Posts tagged ‘inflation’

Some More Thoughts on Greece -- When European Charity Runs Out, All That is Left is Inflation

People keep talking about reducing Greek debt to a sustainable level, but part of the problem is that there is not such level.  Even at zero.  The problem is that Greece is running a government deficit even before any debt service, so if creditors were to waive all of its debt, it would still need to be borrowing new money tomorrow.  Debt forgiveness is not enough -- what the Greeks need is for Europe to write off all its debt, and then (having lost all their money on the old debt) start lending new money immediately.  Note also that any bailout agreement reached this month will just put everyone back in the exact same place a few months from now.

This situation cannot be expected to change any time soon, for a variety of reasons from demographics (Greece has the oldest population in Europe, and a relatively rich pension system) to ideology (the current pseudo-Marxist government will never implement the reforms needed to turn the economy around, even if they promise to do so under duress).

With structural solutions unlikely, Greece has only the options of charity and inflation. Greece still seems to be hoping for charity, which they make harder by spewing derision at the same folks whom they are begging for alms.  Europe, certainly Germany, is in no mood to be charitable any longer, but may still do so depending on their calculation about which action -- bailout or exit -- has the worse long-term consequences for keeping Portugal, Spain, and Italy both in the Euro and continuing to pay their debts.

Lacking charity, the only thing left is inflation.  Some folks think I am advocating that option.  I am not.  The best possible hope for Greece is to slash its economic regulation, privatize business, and cut back on the public sector -- but that is not going to happen with the current government.  Or maybe any government.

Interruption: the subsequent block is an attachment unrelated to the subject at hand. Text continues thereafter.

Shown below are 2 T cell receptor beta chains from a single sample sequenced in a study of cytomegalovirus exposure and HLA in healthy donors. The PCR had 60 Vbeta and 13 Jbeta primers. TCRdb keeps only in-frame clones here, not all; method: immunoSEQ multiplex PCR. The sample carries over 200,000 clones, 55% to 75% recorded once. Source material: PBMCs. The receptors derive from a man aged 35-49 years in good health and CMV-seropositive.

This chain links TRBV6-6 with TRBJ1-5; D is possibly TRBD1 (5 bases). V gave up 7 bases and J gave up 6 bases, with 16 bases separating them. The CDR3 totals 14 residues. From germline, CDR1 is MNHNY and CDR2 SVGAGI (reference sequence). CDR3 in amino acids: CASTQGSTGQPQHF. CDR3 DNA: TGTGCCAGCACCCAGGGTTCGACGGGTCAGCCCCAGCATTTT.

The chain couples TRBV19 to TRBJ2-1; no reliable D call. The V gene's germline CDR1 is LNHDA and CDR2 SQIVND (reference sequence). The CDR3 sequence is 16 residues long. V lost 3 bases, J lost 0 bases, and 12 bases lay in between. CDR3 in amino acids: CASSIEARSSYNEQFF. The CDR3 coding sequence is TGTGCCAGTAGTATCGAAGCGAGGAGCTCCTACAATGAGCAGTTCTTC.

I say inflation is the only option because that is what balances the budget and "solves" debt problems when politicians are unable or unwilling to make any hard choices.  It is sort of the default.  If they can't balance the budget or figure out how to pay off debt, then inflation does it for them by reducing the value of pensions and outstanding debts**.  This is what will happen with a Grexit -- a massive bout of devaluation and inflation what will greatly reduce the value of any IOU, whether it be a pension or a bank deposit.

Eventually, the one good thing that comes from inflation and devaluation is that the country becomes really cheap to outsiders.  Tourists will flock in and olive oil will sell well internationally as the new drachma loses its value, creating value for people holding stronger currencies and potentially forming the basis for some sort of economic revival.  My wife and I decided a few months back to postpone the Greek vacation we wanted this year -- too much turmoil is still possible -- and wait for it to be a bargain in 2016 or 2017.

 

**Postscript:  This is exactly why the Euro is both immensely seductive and a dangerous trap for countries like Greece.  Seductive, because it could pursue any sort of destructive banana republic fiscal policy it wished and still have a strong currency.  A trap because it can no longer print money and inflate away its debt problems.

Greece's Lesson for Gold Bugs

I have been predicting for years that the only solution for the Greece problem is for it to exit the Euro, go through a horrible economic crisis and deal with substantial devaluation, and then hopefully move on with a cheaper currency that makes its tourist industry look better and plugs the hole between taxing and spending with inflation.  It appears we are closer than ever to this actually happening.  The Greeks would likely be moving forward now, like Iceland, if they had taken their medicine years ago rather than try to kick the can.  Now it is just going to be worse.

I have been enamored off and on with the idea of a gold standard but Megan McArdle made some powerful points today about how the Greek situation teaches us that a gold standard doesn't necessarily impose discipline on governments.

It's easy to moralize Greece's feckless borrowing, weak tax collection and long history of default, and hey, go ahead; I won't stop you. But whatever the nation's moral failures, what we're witnessing now shows the dangers of trying to cure the problems of weak fiscal discipline with some sort of externally imposed currency regime. Greek creditors and Brussels were not the only people to joyously embrace the belief that the euro would finally force Greece to keep its financial house in order; you hear the same arguments right here at home from American gold bugs. During the ardent height of Ron Paul's popularity, I tried to explain why this doesn't work: "You don't get anything out of a gold standard that you didn't bring with you. If your government is a credible steward of the money supply, you don't need it; and if it isn't, it won't be able to stay on it long anyway."